And though pugs aren’t whippet thin or greyhound graceful, they have an appealing look that has landed them high-profile ad campaigns for HSBC Bank and Lee Jeans, as well as Barneys. The boutique soap maker Gianna Rose Atelier offers a petite pug-shaped soap that, thankfully, is scented with floral-wood notes, not pug aromas.

Pugs seem to pose naturally for the paparazzi, who have captured many pug-owning celebrities with their pets, including Jenna Elfman, Paula Abdul, Mickey Rourke, Billy Joel and Chris Kirkpatrick of ‘N Sync.

When she’s filming, Alba takes her pugs, Sid and Nancy, with her. She also posed with them for the cover of Animal Fair magazine. Italian couturier Valentino is such a fan that he’s had more than a dozen pugs in his lifetime, as many as seven at one point. He even named his Oliver collection after his first tawny-and-black pug.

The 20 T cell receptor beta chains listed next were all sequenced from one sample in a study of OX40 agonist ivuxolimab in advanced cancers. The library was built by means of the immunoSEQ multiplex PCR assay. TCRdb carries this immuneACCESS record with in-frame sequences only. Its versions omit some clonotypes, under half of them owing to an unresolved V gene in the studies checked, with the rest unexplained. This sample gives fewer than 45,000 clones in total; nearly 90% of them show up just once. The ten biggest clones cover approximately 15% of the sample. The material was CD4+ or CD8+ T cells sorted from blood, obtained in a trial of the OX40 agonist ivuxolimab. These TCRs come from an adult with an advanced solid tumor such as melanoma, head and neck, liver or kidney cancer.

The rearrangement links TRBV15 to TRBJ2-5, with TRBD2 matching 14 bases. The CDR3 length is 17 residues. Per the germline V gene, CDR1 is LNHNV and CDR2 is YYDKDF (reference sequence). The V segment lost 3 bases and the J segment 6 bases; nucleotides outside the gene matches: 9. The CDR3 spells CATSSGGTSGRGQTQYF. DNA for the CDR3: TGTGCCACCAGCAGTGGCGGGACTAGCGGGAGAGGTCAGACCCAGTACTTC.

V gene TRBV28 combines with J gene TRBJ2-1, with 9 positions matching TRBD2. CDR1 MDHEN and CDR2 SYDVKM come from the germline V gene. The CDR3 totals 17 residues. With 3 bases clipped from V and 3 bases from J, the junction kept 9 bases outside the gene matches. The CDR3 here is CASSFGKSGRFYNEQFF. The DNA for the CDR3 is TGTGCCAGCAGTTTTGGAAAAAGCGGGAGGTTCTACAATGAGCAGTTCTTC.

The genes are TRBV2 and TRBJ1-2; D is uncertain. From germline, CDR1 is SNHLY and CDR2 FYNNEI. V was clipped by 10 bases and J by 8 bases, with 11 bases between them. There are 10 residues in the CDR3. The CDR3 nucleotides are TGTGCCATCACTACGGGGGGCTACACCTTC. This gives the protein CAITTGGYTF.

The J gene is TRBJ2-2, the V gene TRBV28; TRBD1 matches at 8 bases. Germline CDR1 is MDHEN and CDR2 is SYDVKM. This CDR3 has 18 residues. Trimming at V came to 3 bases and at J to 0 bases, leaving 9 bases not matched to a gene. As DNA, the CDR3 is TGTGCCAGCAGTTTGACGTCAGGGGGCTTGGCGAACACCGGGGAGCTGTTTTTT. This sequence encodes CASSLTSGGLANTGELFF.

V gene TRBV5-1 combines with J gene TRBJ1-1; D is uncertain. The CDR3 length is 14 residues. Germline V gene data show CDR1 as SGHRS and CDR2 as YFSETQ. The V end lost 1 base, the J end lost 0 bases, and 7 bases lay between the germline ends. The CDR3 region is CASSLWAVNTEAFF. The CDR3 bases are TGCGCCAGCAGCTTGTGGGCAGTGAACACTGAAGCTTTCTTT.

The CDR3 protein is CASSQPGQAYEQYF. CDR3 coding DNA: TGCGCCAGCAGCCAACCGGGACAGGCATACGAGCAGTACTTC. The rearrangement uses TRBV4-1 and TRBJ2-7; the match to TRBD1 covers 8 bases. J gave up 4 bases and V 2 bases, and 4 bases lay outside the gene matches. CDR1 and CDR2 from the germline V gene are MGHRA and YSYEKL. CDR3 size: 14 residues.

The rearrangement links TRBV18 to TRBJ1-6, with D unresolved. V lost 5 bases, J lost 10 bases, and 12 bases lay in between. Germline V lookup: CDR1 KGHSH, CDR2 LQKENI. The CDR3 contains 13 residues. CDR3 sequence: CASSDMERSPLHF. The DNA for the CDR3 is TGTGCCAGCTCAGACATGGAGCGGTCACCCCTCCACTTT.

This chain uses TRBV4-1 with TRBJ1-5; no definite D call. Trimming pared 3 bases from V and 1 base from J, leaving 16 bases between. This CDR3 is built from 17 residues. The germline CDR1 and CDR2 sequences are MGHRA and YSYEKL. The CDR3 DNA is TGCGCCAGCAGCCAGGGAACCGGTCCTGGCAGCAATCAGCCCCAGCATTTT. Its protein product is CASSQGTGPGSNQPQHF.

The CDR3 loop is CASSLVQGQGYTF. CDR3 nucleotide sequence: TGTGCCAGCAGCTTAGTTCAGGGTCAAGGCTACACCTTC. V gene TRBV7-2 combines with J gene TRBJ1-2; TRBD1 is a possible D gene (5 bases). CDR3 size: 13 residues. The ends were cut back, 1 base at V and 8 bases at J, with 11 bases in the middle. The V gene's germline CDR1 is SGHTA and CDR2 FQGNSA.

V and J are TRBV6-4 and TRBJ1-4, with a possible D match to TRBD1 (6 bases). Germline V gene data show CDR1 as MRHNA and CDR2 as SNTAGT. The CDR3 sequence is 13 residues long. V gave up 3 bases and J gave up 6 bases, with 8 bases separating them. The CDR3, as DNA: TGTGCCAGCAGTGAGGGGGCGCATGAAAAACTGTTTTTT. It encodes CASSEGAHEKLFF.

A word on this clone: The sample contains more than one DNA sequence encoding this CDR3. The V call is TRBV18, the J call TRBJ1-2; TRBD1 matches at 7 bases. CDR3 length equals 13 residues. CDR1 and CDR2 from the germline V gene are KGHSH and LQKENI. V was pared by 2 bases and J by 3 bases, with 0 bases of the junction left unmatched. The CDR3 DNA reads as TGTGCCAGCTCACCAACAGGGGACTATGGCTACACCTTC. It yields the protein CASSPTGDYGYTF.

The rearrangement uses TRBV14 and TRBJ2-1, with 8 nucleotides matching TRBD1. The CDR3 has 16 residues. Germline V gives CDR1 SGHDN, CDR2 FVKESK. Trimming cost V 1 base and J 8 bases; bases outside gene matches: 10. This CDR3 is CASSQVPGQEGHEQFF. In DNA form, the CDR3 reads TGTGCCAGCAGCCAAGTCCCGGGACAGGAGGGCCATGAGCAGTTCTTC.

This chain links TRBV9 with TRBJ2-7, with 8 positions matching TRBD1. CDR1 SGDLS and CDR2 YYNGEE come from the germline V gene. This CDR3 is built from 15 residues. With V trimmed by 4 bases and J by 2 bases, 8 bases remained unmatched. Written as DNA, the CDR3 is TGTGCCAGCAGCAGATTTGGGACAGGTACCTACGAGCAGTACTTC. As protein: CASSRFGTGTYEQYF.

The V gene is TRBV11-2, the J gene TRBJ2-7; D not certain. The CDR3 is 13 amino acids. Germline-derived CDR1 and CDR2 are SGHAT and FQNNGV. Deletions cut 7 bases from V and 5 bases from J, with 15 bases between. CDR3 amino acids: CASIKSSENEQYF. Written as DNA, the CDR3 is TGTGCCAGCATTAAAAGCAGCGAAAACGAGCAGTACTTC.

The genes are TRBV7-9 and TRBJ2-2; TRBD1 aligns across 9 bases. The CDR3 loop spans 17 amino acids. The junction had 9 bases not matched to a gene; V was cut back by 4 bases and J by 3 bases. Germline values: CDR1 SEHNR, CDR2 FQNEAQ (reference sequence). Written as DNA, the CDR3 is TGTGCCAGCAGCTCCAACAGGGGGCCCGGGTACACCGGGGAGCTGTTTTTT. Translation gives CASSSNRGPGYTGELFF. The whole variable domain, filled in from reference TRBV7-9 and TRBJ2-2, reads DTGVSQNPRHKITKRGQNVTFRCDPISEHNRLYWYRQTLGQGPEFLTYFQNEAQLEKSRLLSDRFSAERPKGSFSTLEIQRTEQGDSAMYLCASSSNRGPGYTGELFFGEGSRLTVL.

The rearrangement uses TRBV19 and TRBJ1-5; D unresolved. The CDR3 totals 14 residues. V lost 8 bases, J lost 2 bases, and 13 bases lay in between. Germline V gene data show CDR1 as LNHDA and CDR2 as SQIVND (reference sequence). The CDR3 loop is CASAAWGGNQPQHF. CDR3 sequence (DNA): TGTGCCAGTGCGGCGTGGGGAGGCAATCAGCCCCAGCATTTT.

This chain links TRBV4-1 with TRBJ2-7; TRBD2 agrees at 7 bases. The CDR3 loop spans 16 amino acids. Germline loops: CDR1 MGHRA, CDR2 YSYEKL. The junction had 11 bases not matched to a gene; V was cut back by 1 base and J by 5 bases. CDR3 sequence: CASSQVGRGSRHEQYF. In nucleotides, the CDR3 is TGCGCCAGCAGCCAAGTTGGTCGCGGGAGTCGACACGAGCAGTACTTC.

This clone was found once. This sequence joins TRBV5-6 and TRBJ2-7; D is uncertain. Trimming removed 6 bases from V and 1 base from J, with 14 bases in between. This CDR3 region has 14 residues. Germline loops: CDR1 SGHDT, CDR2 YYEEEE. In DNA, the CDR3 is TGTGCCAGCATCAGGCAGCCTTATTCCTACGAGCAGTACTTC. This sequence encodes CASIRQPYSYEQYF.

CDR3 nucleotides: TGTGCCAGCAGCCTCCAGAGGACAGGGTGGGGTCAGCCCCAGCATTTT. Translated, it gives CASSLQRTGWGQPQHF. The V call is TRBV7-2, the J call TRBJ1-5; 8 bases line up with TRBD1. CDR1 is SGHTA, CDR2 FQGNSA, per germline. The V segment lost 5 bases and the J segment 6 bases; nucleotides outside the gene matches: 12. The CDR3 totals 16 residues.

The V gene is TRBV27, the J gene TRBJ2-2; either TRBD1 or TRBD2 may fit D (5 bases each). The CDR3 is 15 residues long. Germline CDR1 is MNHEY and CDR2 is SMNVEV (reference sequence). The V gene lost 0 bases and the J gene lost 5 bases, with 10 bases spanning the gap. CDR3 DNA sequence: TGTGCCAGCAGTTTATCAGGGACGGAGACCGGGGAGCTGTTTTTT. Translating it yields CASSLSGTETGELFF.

Spelling’s pug is a near-constant presence and punch line on “So NoTORIous,” a fictionalized show inspired by Spelling’s life. On and off the set, Spelling dresses her pug in the latest fashions. At home, Mimi la Rue has her own armoire, filled with satin dresses, bathing suits and, for casual days, T-shirts.

“When she dresses up, she looks like a little man in drag,” says Spelling of her 4 1/2-year-old dog. “When she’s in this frilly pink dress, she looks like Bette Davis in ‘What Ever Happened to Baby Jane?’ ”

Perhaps it’s their combination of deadpan seriousness and comic malleability that makes the pug the right dog for our times. The pug population is growing in major cities like Los Angeles and New York, where they are the eighth (L.A.) and 10th (N.Y.C.) most popular dogs, according to the American Kennel Club’s 2005 statistics.

Small- to medium-sized dogs have gained in popularity since the turn of the millennium, according to the AKC. “People are traveling more with their pets,” says Janet McCulley, a co-owner of Muttropolis, an upscale pet boutique in Newport Beach’s Fashion Island. “Tiny dogs are portable, but the pug is more robust.”